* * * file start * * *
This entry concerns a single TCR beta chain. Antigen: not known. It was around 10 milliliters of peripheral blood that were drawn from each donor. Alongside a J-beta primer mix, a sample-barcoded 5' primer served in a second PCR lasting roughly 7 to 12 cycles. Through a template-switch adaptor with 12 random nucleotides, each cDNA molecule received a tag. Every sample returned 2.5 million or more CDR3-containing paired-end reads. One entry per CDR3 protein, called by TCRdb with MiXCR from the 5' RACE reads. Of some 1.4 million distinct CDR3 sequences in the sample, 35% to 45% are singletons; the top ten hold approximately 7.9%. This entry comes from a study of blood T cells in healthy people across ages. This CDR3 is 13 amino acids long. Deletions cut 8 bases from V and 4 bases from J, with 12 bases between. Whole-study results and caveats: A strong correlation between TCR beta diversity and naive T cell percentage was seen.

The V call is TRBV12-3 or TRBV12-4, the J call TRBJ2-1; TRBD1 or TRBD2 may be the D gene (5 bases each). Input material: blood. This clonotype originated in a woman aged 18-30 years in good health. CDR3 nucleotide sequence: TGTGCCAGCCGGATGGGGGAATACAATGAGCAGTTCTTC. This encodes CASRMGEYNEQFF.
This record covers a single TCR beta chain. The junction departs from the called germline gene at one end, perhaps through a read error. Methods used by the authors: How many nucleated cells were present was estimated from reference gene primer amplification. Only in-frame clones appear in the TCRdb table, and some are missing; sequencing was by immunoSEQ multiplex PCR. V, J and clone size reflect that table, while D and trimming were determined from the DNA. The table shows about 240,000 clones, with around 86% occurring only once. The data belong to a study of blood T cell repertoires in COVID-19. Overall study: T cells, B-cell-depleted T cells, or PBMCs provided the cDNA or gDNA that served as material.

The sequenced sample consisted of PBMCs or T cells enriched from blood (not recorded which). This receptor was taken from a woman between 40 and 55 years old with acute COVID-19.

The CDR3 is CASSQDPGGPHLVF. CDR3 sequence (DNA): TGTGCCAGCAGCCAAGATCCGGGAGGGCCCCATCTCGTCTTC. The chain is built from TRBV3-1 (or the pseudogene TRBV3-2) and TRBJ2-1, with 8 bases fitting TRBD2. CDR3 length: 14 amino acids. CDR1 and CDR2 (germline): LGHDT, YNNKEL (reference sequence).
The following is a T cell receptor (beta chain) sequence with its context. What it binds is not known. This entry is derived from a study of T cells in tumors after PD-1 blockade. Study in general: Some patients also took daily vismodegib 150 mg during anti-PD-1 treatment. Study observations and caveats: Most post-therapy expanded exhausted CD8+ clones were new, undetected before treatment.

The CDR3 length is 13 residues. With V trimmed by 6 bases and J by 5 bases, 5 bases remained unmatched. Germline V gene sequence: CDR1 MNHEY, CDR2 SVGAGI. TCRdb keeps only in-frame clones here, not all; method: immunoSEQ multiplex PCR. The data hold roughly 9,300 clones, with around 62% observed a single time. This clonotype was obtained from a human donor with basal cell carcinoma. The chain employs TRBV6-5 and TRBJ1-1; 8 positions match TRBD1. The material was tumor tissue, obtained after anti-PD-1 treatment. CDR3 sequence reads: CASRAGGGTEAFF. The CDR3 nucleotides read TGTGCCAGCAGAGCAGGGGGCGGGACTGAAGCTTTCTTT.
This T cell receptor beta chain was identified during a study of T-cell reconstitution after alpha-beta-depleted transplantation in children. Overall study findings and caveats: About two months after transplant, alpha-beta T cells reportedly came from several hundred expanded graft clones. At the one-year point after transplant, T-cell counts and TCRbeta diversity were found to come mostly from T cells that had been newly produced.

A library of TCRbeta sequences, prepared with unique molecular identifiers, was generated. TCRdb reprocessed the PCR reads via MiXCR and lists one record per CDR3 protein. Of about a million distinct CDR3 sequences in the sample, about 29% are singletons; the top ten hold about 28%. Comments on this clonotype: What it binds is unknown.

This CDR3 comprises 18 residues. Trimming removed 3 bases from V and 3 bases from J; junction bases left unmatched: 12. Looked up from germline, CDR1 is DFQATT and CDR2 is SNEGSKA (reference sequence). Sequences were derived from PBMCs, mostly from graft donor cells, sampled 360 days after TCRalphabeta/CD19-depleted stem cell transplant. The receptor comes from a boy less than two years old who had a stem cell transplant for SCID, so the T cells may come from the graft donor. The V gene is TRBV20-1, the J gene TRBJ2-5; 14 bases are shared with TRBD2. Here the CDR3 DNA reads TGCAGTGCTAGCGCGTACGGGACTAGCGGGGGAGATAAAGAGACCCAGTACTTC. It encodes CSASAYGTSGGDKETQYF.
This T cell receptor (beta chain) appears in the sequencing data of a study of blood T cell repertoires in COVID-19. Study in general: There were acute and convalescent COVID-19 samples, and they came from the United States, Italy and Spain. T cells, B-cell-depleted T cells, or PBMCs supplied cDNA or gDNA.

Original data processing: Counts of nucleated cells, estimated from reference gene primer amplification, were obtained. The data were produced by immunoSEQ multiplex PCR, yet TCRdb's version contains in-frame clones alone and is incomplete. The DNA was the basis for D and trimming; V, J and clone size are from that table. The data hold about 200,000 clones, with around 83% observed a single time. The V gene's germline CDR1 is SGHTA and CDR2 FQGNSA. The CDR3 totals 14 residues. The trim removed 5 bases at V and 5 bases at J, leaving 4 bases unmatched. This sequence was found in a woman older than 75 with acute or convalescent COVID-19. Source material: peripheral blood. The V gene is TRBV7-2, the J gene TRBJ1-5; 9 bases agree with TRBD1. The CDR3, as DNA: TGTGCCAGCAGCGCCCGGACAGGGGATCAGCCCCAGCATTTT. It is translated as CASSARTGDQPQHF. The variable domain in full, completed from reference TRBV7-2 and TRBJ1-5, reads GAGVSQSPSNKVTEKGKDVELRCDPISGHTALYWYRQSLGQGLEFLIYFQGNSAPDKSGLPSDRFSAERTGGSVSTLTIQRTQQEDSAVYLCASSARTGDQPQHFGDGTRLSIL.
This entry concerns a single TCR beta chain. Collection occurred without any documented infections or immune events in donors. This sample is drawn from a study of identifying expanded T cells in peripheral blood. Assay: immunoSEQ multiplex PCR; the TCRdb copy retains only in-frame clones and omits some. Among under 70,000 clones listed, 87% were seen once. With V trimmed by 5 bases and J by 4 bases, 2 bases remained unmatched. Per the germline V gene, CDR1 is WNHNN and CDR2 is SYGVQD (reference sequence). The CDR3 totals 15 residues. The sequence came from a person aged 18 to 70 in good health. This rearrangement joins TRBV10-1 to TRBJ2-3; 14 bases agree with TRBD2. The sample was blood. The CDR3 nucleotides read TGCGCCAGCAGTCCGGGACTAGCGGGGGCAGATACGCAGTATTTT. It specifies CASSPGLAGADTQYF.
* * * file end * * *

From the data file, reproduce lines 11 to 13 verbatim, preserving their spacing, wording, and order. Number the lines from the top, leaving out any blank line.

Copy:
This T cell receptor (beta chain) appears in the sequencing data of a study of blood T cell repertoires in COVID-19. Study in general: There were acute and convalescent COVID-19 samples, and they came from the United States, Italy and Spain. T cells, B-cell-depleted T cells, or PBMCs supplied cDNA or gDNA.

Original data processing: Counts of nucleated cells, estimated from reference gene primer amplification, were obtained. The data were produced by immunoSEQ multiplex PCR, yet TCRdb's version contains in-frame clones alone and is incomplete. The DNA was the basis for D and trimming; V, J and clone size are from that table. The data hold about 200,000 clones, with around 83% observed a single time. The V gene's germline CDR1 is SGHTA and CDR2 FQGNSA. The CDR3 totals 14 residues. The trim removed 5 bases at V and 5 bases at J, leaving 4 bases unmatched. This sequence was found in a woman older than 75 with acute or convalescent COVID-19. Source material: peripheral blood. The V gene is TRBV7-2, the J gene TRBJ1-5; 9 bases agree with TRBD1. The CDR3, as DNA: TGTGCCAGCAGCGCCCGGACAGGGGATCAGCCCCAGCATTTT. It is translated as CASSARTGDQPQHF. The variable domain in full, completed from reference TRBV7-2 and TRBJ1-5, reads GAGVSQSPSNKVTEKGKDVELRCDPISGHTALYWYRQSLGQGLEFLIYFQGNSAPDKSGLPSDRFSAERTGGSVSTLTIQRTQQEDSAVYLCASSARTGDQPQHFGDGTRLSIL.
This entry concerns a single TCR beta chain. Collection occurred without any documented infections or immune events in donors. This sample is drawn from a study of identifying expanded T cells in peripheral blood. Assay: immunoSEQ multiplex PCR; the TCRdb copy retains only in-frame clones and omits some. Among under 70,000 clones listed, 87% were seen once. With V trimmed by 5 bases and J by 4 bases, 2 bases remained unmatched. Per the germline V gene, CDR1 is WNHNN and CDR2 is SYGVQD (reference sequence). The CDR3 totals 15 residues. The sequence came from a person aged 18 to 70 in good health. This rearrangement joins TRBV10-1 to TRBJ2-3; 14 bases agree with TRBD2. The sample was blood. The CDR3 nucleotides read TGCGCCAGCAGTCCGGGACTAGCGGGGGCAGATACGCAGTATTTT. It specifies CASSPGLAGADTQYF.